Deforestation legislation needs more clarity

Photo: Björn Leijon / MostPhotos

The European Parliament has adopted its position on the regulation on deforestation-free products. The Swedish Forest Industries supports the aim of the proposal and welcomes the swift adoption. It also sees room for improvement when defining key concepts in the legislation, such as forest degradation.

“It is an important regulation to stop deforestation and support trade in sustainable products. But some things in the position remain unclear and may hamper implementation. The definition of forest degradation should be improved in the upcoming trilogues”, says Emma Berglund, Forest Director EU and International, at the Swedish Forest Industries Federation. 

Forest degradation needs to be clearly defined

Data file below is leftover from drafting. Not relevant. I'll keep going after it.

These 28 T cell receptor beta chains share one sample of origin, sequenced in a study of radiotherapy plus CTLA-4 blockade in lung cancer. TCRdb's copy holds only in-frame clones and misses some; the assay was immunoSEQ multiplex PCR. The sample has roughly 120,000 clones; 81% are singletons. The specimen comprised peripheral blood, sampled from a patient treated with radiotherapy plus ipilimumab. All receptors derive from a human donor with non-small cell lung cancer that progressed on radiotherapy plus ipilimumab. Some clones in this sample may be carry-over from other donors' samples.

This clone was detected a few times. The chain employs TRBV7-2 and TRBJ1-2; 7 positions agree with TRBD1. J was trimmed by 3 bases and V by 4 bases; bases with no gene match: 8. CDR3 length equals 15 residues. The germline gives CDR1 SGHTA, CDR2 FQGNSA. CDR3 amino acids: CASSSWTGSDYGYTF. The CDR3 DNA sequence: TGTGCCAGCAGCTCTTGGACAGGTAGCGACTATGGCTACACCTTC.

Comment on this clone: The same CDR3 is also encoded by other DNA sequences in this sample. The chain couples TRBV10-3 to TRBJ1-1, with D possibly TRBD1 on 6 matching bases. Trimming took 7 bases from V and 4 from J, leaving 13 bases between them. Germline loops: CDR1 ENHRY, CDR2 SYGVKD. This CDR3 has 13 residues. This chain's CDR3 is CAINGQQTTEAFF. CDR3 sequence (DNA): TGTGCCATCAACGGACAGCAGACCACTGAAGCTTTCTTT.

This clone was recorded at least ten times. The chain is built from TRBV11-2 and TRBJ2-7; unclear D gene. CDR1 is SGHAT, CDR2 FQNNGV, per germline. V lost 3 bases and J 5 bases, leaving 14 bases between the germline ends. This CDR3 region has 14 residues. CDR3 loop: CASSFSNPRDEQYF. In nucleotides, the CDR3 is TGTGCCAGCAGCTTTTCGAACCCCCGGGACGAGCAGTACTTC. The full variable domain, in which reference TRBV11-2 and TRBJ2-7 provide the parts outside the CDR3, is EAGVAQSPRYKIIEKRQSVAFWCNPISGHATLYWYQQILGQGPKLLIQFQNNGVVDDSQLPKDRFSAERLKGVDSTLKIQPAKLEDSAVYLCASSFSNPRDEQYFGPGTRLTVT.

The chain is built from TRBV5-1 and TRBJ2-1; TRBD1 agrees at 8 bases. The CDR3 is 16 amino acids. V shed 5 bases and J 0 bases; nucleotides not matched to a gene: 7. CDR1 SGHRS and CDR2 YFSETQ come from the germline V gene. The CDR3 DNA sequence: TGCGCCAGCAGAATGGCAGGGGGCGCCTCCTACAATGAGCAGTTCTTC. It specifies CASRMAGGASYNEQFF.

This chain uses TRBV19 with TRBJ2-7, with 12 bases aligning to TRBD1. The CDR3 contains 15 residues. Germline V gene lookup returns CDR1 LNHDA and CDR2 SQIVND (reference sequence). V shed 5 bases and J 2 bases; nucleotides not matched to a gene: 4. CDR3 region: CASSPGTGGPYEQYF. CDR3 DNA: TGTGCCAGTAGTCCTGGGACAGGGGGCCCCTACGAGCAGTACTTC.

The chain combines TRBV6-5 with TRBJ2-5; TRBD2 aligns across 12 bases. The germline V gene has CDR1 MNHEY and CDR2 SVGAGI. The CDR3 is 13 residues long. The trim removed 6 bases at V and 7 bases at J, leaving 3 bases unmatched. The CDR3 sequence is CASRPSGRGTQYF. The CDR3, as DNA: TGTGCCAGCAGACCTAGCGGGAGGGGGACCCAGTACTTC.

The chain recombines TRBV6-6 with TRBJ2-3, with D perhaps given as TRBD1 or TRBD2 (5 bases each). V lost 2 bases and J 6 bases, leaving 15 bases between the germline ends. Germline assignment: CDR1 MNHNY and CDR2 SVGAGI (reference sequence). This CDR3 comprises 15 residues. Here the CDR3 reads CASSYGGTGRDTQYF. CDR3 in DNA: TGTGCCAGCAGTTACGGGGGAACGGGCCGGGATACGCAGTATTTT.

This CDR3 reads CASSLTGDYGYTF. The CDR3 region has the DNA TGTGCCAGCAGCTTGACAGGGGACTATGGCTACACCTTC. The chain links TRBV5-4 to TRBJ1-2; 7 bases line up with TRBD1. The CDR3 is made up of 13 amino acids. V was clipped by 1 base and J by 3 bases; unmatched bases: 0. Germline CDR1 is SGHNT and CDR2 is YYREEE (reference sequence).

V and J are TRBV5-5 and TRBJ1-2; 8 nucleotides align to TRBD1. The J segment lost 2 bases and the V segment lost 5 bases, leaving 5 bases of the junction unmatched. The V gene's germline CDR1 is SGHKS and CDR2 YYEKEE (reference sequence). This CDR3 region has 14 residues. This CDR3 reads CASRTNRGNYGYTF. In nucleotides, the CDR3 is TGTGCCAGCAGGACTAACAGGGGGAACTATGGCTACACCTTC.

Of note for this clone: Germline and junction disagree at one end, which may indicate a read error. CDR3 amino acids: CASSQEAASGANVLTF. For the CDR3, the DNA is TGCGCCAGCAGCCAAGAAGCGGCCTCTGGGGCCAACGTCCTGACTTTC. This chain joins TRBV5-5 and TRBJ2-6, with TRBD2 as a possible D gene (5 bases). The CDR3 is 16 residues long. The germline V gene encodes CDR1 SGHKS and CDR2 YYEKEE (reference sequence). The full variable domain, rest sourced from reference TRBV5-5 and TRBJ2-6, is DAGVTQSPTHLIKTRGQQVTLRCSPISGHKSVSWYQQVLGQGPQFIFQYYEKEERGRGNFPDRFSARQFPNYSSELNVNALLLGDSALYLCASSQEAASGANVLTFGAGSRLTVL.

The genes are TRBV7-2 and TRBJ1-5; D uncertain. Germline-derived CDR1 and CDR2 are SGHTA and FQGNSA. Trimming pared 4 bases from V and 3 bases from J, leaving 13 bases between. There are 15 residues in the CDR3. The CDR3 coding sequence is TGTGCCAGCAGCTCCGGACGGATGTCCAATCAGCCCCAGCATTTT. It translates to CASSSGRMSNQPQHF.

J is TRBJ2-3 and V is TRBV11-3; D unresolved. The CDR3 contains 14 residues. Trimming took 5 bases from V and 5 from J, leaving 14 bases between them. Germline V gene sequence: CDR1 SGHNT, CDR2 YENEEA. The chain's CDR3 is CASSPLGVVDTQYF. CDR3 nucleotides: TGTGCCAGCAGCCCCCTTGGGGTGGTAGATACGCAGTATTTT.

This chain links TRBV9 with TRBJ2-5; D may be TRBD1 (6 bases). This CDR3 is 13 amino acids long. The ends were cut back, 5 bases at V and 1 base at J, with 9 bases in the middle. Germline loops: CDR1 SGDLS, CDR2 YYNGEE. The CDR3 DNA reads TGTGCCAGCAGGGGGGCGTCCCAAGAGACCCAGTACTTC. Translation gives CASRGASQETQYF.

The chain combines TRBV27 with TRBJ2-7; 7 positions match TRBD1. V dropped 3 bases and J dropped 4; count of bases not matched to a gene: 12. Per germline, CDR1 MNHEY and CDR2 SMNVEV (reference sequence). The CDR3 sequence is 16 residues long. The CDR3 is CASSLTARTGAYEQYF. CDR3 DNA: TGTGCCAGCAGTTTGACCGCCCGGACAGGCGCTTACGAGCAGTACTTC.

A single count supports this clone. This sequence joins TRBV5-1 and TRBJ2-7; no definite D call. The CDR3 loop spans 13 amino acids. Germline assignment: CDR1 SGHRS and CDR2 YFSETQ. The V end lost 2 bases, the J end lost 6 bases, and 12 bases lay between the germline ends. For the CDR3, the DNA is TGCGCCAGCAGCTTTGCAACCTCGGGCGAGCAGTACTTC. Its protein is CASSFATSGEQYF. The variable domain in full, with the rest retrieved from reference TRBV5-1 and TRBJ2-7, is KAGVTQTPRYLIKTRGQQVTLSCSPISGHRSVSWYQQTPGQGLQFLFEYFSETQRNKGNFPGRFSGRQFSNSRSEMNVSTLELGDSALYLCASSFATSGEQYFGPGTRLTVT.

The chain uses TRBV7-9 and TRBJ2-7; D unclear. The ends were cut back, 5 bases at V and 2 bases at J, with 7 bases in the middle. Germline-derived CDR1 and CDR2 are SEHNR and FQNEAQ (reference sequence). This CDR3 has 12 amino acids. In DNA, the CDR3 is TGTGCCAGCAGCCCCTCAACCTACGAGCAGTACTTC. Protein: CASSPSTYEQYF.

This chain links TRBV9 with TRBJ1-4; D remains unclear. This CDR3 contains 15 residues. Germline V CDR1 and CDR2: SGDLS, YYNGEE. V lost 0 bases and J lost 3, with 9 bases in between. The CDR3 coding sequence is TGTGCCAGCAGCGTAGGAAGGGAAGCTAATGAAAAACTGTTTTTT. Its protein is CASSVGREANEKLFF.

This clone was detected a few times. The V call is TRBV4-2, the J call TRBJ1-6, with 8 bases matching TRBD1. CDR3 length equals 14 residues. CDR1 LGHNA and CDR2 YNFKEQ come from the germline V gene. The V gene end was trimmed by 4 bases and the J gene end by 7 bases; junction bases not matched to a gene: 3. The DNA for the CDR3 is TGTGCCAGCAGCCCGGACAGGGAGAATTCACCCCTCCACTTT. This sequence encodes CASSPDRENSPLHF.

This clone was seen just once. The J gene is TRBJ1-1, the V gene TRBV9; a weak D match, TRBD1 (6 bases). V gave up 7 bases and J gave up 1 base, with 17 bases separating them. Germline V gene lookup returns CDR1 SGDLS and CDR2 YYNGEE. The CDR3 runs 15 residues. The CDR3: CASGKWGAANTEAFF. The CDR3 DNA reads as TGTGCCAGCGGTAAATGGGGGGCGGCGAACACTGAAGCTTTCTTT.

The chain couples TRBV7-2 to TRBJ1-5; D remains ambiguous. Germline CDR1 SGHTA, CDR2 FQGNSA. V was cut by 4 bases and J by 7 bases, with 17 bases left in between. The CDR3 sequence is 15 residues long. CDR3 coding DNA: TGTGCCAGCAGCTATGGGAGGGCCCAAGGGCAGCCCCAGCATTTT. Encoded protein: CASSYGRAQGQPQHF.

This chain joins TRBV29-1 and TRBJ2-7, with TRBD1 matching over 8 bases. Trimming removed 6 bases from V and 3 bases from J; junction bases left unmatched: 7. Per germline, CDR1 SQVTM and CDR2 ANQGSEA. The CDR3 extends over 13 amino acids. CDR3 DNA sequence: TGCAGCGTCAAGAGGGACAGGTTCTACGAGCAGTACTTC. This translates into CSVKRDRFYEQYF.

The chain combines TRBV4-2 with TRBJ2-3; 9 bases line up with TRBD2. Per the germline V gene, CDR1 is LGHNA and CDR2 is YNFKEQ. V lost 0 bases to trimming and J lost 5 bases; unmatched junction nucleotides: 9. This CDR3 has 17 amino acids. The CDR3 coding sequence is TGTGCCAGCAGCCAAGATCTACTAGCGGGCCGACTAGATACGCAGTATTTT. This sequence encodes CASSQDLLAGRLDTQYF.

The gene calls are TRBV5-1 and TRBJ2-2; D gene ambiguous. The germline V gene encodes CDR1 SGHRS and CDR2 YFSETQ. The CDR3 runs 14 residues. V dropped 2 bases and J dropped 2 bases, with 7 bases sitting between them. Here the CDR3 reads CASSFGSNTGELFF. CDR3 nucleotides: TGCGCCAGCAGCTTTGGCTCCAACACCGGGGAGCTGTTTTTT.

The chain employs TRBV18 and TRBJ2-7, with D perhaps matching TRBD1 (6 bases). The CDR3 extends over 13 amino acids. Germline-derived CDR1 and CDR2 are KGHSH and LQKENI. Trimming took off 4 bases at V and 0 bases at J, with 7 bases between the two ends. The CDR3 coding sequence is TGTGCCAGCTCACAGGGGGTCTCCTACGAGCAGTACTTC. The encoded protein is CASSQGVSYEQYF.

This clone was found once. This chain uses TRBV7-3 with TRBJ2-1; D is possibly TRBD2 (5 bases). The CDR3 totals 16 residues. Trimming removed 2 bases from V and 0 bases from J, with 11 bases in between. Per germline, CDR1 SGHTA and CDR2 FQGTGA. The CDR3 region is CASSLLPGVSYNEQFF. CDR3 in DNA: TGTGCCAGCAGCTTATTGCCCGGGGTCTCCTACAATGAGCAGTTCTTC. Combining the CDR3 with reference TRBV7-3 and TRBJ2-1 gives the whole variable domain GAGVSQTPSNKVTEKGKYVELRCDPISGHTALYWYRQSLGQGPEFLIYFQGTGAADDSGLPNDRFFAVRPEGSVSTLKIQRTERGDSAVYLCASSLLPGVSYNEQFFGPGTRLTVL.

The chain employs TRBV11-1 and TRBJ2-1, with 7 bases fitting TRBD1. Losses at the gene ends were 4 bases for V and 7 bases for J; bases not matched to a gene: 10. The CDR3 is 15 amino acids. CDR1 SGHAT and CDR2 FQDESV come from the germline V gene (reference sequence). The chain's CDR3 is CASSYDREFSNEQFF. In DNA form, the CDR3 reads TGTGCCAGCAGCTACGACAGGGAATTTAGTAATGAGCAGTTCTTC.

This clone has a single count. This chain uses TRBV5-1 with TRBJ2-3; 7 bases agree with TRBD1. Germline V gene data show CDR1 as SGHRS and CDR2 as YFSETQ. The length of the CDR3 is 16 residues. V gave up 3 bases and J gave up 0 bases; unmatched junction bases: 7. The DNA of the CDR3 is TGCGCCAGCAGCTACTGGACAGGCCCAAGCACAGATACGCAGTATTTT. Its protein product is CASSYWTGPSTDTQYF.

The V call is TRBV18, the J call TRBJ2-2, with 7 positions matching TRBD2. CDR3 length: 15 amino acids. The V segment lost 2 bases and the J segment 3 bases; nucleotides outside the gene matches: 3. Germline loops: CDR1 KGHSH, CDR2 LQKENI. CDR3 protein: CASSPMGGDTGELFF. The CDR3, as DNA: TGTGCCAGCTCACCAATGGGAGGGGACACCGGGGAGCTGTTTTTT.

Forest degradation is complex to define and very context dependent. For it to apply, one needs to consider the long-term effects in forests and the permanence of changes to biological and economic productivity.

“Without taking the long-term view, any management operation could be considered “forest degradation”. Furthermore, changes in species composition will be needed to adapt forests to changing climate. Therefore, considering any changes in species composition as “forest degradation” is not the right approach”, says Emma Berglund.  

Geolocation requirement should be simplified

The regulation imposes a requirement to identify geolocation coordinates of all plots of land where relevant commodities are produced.

“This is a very administratively burdensome and information heavy requirement. Therefore, it would be more proportionate for it to apply only to operators sourcing the raw material in countries classified as high-risk”, says Emma Berglund.

“The continued legislative process should focus on creating an efficient and implementable system for the regulation to have the desired impact. The new system should not entail an unreasonably high administrative burden for companies and authorities. We hope the trilogues will be constructive and this important legislation put in place as quickly as possible”, concludes Emma Berglund.